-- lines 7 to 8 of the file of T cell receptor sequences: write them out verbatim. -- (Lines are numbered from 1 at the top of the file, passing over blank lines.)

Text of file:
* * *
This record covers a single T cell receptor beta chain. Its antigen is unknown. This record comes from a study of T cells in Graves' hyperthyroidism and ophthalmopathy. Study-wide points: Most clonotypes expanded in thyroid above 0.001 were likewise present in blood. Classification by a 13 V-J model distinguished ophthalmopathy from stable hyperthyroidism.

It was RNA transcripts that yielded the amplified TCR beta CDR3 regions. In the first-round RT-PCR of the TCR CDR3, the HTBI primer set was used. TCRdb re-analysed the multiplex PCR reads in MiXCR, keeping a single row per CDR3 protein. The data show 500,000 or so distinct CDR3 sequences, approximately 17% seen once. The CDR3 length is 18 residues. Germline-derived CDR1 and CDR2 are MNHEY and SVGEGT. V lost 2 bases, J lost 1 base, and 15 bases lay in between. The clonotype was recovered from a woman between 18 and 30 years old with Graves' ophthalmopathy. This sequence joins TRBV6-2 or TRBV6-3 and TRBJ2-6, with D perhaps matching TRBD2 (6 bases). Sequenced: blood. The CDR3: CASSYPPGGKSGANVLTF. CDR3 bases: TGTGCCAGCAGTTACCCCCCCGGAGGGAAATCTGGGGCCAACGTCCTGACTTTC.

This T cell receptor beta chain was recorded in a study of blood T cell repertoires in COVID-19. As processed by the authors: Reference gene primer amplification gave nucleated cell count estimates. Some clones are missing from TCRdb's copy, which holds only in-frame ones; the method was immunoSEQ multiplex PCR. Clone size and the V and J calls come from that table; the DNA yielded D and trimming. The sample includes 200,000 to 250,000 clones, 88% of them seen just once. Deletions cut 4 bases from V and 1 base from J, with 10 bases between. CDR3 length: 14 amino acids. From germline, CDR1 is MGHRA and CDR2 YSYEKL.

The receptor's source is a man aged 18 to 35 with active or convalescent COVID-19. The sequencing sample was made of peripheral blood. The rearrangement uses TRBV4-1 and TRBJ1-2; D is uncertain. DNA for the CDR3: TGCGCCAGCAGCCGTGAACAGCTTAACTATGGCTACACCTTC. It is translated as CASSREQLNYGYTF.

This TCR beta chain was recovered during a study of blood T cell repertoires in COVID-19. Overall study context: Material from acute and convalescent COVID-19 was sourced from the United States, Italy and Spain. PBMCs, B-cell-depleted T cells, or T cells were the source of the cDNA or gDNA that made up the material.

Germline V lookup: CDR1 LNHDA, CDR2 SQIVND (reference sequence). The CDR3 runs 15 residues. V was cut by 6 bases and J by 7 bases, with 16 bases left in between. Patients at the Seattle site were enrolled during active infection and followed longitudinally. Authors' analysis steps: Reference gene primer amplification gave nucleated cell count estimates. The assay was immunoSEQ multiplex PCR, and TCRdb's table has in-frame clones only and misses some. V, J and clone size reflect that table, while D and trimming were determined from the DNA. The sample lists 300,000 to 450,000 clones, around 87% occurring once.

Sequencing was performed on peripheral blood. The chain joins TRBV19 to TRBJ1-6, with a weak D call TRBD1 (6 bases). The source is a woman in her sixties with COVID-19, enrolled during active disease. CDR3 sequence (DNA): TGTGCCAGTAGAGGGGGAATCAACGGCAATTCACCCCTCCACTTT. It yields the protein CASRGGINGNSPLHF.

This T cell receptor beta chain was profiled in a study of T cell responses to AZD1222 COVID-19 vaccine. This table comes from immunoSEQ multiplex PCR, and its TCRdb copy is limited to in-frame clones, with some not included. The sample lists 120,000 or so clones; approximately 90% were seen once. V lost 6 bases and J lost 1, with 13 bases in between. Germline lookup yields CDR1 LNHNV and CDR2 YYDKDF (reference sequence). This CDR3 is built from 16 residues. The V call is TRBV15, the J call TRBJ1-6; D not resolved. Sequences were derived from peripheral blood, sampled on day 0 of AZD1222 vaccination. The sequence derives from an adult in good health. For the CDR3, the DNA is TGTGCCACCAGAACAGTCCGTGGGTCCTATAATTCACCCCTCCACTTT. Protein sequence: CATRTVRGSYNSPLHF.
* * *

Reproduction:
Sequencing was performed on peripheral blood. The chain joins TRBV19 to TRBJ1-6, with a weak D call TRBD1 (6 bases). The source is a woman in her sixties with COVID-19, enrolled during active disease. CDR3 sequence (DNA): TGTGCCAGTAGAGGGGGAATCAACGGCAATTCACCCCTCCACTTT. It yields the protein CASRGGINGNSPLHF.

This T cell receptor beta chain was profiled in a study of T cell responses to AZD1222 COVID-19 vaccine. This table comes from immunoSEQ multiplex PCR, and its TCRdb copy is limited to in-frame clones, with some not included. The sample lists 120,000 or so clones; approximately 90% were seen once. V lost 6 bases and J lost 1, with 13 bases in between. Germline lookup yields CDR1 LNHNV and CDR2 YYDKDF (reference sequence). This CDR3 is built from 16 residues. The V call is TRBV15, the J call TRBJ1-6; D not resolved. Sequences were derived from peripheral blood, sampled on day 0 of AZD1222 vaccination. The sequence derives from an adult in good health. For the CDR3, the DNA is TGTGCCACCAGAACAGTCCGTGGGTCCTATAATTCACCCCTCCACTTT. Protein sequence: CATRTVRGSYNSPLHF.